On Sunday, Iran’s deputy commander of the Revolutionary Guards said: A satellite-controlled machine gun with artificial intelligence was used in last week’s assassination of a top nuclear scientist in Iran.
Rear-admiral Ali Fadavi: Mohsen Fakhrizadeh was driving on a highway outside Iran’s capital Tehran with a security detail of 11 Guards on November 27, when the machine gun zoomed in on his face and fired 13 rounds.
The machine gun was mounted on a Nissan pickup and focused only on martyr Fakhrizadeh’s face in a way that his wife, despite being only 25 centimetres (10 inches) away, was not shot, Mehr news agency quoted him as saying.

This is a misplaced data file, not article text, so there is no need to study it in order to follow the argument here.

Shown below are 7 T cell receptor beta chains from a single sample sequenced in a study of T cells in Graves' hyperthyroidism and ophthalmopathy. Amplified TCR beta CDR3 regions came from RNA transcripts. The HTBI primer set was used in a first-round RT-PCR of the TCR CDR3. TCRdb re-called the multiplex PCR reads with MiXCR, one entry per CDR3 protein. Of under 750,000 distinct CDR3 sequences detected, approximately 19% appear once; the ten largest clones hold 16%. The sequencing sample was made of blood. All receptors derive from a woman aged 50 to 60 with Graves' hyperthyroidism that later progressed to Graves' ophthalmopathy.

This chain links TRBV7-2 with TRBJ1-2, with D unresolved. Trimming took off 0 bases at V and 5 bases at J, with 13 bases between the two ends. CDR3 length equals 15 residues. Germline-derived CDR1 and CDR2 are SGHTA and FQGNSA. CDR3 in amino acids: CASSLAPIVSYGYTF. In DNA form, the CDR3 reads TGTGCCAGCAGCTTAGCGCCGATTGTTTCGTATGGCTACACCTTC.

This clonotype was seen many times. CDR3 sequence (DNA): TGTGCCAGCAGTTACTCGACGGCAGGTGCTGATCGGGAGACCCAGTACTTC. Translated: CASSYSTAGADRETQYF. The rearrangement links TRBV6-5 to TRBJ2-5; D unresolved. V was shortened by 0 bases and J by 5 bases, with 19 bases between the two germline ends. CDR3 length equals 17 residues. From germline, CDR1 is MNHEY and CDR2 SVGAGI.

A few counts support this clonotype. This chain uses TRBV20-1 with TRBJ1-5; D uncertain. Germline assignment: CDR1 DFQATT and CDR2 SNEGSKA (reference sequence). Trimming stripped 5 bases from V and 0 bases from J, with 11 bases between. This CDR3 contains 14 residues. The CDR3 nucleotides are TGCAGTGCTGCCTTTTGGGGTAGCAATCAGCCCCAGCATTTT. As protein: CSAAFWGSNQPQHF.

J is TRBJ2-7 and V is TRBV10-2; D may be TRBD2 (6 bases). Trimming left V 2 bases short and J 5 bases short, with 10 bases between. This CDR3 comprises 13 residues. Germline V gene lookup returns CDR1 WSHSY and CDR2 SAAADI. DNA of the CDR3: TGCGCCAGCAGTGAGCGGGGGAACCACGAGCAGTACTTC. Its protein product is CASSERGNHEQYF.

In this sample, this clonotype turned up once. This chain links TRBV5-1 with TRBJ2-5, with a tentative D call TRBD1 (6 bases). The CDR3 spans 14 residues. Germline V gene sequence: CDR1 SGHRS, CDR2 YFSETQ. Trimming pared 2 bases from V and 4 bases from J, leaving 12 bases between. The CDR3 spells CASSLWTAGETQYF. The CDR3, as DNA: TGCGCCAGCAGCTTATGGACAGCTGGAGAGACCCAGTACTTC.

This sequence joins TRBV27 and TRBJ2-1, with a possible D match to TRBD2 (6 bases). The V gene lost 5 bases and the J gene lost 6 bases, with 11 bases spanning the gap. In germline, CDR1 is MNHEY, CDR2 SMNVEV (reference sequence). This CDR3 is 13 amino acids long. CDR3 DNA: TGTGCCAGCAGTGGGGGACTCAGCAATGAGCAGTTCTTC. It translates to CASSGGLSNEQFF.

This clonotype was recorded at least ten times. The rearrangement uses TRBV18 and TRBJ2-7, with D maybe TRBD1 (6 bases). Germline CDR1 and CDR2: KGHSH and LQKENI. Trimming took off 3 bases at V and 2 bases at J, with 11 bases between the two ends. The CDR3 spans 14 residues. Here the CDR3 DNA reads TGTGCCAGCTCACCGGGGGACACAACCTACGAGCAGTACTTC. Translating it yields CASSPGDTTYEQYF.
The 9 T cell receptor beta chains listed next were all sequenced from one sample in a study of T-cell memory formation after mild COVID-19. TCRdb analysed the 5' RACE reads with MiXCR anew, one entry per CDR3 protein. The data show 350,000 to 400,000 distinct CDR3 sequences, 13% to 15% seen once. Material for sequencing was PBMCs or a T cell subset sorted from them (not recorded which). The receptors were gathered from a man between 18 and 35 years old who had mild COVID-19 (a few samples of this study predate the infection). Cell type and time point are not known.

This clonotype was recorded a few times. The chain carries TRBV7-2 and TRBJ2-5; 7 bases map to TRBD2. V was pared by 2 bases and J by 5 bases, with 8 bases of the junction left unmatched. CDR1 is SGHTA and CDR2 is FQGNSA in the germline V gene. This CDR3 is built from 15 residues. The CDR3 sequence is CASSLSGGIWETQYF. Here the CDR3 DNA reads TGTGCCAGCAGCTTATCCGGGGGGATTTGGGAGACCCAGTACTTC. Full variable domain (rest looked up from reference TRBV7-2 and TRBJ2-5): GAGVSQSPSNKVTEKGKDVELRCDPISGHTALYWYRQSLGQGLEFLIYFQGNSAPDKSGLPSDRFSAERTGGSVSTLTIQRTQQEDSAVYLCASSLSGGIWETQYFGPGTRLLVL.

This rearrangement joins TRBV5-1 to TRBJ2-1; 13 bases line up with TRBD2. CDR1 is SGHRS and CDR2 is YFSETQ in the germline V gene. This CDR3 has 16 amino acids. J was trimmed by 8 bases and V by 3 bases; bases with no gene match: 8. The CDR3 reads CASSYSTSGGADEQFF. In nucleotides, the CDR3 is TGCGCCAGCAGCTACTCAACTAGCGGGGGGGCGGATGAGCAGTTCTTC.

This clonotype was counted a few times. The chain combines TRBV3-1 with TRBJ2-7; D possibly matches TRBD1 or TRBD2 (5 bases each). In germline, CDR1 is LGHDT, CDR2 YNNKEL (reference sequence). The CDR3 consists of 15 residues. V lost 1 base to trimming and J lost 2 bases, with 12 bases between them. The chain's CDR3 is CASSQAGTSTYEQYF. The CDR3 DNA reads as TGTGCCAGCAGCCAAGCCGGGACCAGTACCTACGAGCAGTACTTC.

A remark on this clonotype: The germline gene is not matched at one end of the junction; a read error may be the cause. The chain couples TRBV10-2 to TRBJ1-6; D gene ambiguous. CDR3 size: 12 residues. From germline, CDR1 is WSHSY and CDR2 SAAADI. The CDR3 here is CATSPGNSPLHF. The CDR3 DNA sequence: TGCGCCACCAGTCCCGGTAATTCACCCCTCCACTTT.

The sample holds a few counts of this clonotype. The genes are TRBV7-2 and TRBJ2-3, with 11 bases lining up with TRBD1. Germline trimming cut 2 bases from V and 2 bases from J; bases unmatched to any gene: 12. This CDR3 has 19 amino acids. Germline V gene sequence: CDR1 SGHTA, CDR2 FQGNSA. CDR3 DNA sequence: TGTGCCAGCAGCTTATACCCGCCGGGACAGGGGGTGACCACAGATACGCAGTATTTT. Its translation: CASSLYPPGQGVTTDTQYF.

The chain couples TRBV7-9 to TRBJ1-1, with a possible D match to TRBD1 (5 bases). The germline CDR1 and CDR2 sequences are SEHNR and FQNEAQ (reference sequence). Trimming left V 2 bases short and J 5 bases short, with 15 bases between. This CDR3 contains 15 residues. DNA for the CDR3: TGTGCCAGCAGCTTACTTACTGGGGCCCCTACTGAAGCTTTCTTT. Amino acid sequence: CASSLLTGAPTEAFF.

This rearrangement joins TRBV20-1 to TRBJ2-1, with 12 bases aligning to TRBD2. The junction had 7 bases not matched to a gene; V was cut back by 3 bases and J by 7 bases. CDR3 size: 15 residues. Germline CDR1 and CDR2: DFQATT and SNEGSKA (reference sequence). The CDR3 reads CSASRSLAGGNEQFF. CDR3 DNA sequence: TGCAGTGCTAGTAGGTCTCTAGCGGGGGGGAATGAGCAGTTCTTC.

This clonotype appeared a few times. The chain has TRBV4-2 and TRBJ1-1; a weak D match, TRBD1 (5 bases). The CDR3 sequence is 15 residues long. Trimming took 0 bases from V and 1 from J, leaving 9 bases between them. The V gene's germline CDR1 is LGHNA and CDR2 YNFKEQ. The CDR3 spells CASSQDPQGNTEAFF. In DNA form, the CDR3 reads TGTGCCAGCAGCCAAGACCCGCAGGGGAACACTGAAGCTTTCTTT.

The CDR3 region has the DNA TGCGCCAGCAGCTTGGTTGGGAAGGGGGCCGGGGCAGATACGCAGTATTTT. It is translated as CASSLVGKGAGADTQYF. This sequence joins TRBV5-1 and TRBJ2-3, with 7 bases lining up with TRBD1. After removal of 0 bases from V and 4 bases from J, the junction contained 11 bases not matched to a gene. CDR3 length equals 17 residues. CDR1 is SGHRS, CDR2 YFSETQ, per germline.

He said: It was being controlled online via a satellite and used an advanced camera and artificial intelligence to make the target.
Fadavi said that Fakhrizadeh’s head of security took four bullets as he threw himself on the scientist and that there were no terrorists at the scene.
Iranian authorities have blamed arch foe Israel and the exiled opposition group the People’s Mujahedeen of Iran (MEK) for the assassination.
State-run Press TV had previously said made in Israel weapons were found at the scene.